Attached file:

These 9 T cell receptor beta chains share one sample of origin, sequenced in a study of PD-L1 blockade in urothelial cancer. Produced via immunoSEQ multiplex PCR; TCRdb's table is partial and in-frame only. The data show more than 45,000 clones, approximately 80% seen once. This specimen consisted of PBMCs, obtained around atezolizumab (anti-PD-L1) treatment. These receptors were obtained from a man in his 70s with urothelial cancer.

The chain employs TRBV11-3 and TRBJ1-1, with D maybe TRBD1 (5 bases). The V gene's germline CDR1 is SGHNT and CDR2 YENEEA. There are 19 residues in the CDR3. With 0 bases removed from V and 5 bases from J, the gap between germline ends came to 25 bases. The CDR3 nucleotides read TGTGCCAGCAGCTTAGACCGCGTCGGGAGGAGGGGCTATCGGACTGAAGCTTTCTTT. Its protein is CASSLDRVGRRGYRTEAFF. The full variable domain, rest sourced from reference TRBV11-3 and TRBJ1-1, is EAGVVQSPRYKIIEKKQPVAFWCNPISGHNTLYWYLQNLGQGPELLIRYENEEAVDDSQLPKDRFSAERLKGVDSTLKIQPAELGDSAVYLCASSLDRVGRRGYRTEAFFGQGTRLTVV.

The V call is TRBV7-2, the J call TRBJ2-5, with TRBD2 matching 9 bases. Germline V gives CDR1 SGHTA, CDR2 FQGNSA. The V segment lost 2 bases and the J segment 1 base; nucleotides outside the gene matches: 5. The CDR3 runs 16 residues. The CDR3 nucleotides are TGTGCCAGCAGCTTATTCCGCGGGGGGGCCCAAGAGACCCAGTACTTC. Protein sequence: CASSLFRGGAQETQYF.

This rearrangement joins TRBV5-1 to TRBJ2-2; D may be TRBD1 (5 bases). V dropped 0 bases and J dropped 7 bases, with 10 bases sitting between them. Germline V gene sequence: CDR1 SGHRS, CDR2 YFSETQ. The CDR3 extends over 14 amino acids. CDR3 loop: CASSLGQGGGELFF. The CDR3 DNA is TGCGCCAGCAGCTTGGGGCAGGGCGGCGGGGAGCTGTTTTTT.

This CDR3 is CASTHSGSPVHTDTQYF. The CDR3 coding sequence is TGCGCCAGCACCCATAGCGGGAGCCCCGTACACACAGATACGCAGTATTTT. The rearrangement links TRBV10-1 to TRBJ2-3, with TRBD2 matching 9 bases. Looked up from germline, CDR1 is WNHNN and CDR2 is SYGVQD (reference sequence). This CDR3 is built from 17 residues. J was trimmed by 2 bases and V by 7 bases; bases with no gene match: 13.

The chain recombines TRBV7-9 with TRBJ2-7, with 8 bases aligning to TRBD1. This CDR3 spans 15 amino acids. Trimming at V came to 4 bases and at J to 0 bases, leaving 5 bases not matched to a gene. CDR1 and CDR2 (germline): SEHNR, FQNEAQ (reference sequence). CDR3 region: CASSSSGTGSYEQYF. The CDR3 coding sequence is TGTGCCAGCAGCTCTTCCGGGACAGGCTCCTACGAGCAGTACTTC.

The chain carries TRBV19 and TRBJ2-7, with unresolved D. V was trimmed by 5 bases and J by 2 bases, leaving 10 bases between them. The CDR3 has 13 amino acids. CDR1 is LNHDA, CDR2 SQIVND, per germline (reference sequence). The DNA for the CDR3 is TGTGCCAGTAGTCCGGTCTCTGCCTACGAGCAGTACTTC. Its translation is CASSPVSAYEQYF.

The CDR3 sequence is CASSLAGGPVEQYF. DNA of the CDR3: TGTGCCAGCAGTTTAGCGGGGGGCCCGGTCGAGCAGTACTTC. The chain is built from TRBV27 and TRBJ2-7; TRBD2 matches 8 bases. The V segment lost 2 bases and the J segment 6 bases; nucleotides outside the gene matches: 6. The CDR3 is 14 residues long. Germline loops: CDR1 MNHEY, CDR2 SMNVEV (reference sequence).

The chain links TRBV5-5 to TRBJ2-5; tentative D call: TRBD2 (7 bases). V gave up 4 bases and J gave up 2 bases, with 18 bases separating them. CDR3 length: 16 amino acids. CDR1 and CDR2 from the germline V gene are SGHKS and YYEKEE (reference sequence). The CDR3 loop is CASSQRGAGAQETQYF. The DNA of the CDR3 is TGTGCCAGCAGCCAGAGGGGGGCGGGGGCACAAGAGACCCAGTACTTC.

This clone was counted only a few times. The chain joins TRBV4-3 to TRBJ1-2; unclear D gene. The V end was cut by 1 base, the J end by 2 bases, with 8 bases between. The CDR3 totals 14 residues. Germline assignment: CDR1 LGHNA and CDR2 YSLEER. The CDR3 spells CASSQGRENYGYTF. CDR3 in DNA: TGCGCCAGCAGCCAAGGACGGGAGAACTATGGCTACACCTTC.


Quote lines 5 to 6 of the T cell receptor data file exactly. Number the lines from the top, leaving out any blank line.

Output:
This CDR3 is CASTHSGSPVHTDTQYF. The CDR3 coding sequence is TGCGCCAGCACCCATAGCGGGAGCCCCGTACACACAGATACGCAGTATTTT. The rearrangement links TRBV10-1 to TRBJ2-3, with TRBD2 matching 9 bases. Looked up from germline, CDR1 is WNHNN and CDR2 is SYGVQD (reference sequence). This CDR3 is built from 17 residues. J was trimmed by 2 bases and V by 7 bases; bases with no gene match: 13.

The chain recombines TRBV7-9 with TRBJ2-7, with 8 bases aligning to TRBD1. This CDR3 spans 15 amino acids. Trimming at V came to 4 bases and at J to 0 bases, leaving 5 bases not matched to a gene. CDR1 and CDR2 (germline): SEHNR, FQNEAQ (reference sequence). CDR3 region: CASSSSGTGSYEQYF. The CDR3 coding sequence is TGTGCCAGCAGCTCTTCCGGGACAGGCTCCTACGAGCAGTACTTC.